A Tragedy in One Act: Hate Wins and a Little Boy Loses

At least 11 shots were then fired and 15-year old Basil plus eight-year old Adam lay dead.

Information surfaced recently, collected by BBC correspondents, shows the death of two boys who had gathered to play soccer on their street.  To piece things together, Mobile phone and CCTV footage, witness testimony, detailed investigation of the scene with measurements, and of course a check on the movements of the IDF (Israeli Defence Force) all combine to provide damning evidence of serious human rights violations.

The evidence is conclusive, says Ben Saul, the UN special rapporteur on human rights and counterterrorism, that the deaths were a war crime.  Dr. Lawrence Hill-Cawthorme, a legal expert, called the use of lethal force by the Israelis as “indiscriminate”

The BBC has also noted evidence of Palestinian homes being vandalized and civilians being threatened and told to get out and go to Jordan.

Eight-year old Adam Shafig, a soccer fanatic and huge Lionel Messi fan, joined his older brother Baha, 14, a friend, Basil, 15, and six others for a game.  A friend was videoing the play.

It seems a convoy of a half-dozen Israeli armoured vehicles turned a corner and began heading towards the boys who became uneasy and tried to withdraw.  The front door of an armoured vehicle opened giving the armed soldier a clear view of the boys.

At least 11 shots were then fired and 15-year old Basil plus eight-year old Adam lay dead.  Basil seemed to have been clutching something in his hand.  The Israelis are claiming it was an explosive device.  Now how many kids play soccer with an explosive device in one hand?  The Israelis say they took a photo of the scene and it shows the explosive device.  Why not let everybody see it? 

Dr. Lawrence Hill-Cawthorne, co-director of the Center for International Law pointed out the soldiers were in armoured vehicles and clearly protected from such a small device.  “Even if there was a threat, they should have driven away and planned an arrest, rather than defaulting to apparently indiscriminate lethal force, which is a violation of international law.” 

The IDF claims the kids were about to hurl explosives towards their forces, putting them in immediate danger.  “The troops responded with fire and hits were identified.”

Let’s think for a minute.  These little kids were going to throw explosives at armoured vehicles.  Would that not be committing suicide for the armoured convoy would certainly shoot back?  Clutching at straws perhaps on the part of the Israeli military to cover for an heinous act.  For Adam, poor boy, was not armed and was even running away when shot fatally in the back of his head.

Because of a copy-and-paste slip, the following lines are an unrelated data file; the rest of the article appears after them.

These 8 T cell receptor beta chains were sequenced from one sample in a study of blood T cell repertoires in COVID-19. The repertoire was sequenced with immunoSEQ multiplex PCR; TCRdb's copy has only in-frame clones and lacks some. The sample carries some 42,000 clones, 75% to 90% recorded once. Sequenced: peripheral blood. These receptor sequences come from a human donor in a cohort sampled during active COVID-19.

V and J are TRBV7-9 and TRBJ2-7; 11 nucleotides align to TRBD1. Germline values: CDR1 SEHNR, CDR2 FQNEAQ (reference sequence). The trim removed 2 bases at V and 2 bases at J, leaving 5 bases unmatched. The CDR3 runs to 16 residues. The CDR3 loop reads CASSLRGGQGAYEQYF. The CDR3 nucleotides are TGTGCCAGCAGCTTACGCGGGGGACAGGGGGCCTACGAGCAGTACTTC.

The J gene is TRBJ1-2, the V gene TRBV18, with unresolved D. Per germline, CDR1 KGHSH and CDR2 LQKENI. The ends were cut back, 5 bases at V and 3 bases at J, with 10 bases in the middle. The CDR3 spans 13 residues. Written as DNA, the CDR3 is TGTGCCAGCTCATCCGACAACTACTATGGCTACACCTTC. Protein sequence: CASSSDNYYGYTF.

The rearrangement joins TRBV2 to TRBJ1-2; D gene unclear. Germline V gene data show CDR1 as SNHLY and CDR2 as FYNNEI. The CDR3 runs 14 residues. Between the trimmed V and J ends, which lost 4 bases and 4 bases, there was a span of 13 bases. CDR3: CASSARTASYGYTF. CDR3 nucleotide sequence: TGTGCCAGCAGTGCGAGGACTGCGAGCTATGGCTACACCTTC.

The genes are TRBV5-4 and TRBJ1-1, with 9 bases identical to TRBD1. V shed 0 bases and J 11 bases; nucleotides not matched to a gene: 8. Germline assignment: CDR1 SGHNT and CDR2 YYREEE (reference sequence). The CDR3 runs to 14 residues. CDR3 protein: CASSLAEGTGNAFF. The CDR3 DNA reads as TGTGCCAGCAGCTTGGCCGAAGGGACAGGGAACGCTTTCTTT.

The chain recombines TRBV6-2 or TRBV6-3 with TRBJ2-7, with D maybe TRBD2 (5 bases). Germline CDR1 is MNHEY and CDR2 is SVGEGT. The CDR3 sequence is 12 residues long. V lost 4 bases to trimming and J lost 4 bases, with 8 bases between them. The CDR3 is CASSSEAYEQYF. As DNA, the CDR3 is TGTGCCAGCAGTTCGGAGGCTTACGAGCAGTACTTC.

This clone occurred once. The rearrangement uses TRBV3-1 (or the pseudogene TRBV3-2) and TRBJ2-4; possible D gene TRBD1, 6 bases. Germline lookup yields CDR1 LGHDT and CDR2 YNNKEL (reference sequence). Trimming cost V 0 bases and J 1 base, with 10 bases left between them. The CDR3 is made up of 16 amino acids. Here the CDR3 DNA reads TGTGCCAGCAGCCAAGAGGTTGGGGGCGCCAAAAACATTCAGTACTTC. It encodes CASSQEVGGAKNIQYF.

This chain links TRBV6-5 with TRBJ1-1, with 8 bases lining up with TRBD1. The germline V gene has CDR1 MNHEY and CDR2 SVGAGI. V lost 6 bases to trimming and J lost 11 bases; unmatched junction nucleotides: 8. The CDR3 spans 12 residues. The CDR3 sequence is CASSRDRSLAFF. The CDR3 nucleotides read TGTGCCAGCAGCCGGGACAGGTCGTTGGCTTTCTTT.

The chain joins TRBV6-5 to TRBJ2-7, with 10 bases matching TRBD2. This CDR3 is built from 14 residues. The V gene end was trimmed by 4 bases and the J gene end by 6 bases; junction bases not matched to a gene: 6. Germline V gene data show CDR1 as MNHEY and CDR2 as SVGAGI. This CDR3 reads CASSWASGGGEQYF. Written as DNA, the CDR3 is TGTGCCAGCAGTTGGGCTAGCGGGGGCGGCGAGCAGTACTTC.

To summarize, another ‘successful’ operation by Netanyahu’s brave soldiers.  They vanquished some kids trying to play a game of soccer in the hell-hole that is Gaza.  All of which begs the question:  Who is training these soulless killers of children in their policing activity?

And what does our president, who is dragging the U.S. into this quagmire of international law violations, think of all this?  Responding to the numerous demonstrations by thousands of students across the country appalled at Israel’s violations of norms like the Geneva Conventions or international humanitarian law, he says they just do not understand the facts.  Is it possible they understand them better than you are willing to Mr. President?   

Dr. Arshad M. Khan
Dr. Arshad M. Khan
Dr. Arshad M. Khan is a former Professor based in the US. Educated at King's College London, OSU and The University of Chicago, he has a multidisciplinary background that has frequently informed his research. Thus he headed the analysis of an innovation survey of Norway, and his work on SMEs published in major journals has been widely cited. He has for several decades also written for the press: These articles and occasional comments have appeared in print media such as The Dallas Morning News, Dawn (Pakistan), The Fort Worth Star Telegram, The Monitor, The Wall Street Journal and others. On the internet, he has written for Antiwar.com, Asia Times, Common Dreams, Counterpunch, Countercurrents, Dissident Voice, Eurasia Review and Modern Diplomacy among many. His work has been quoted in the U.S. Congress and published in its Congressional Record.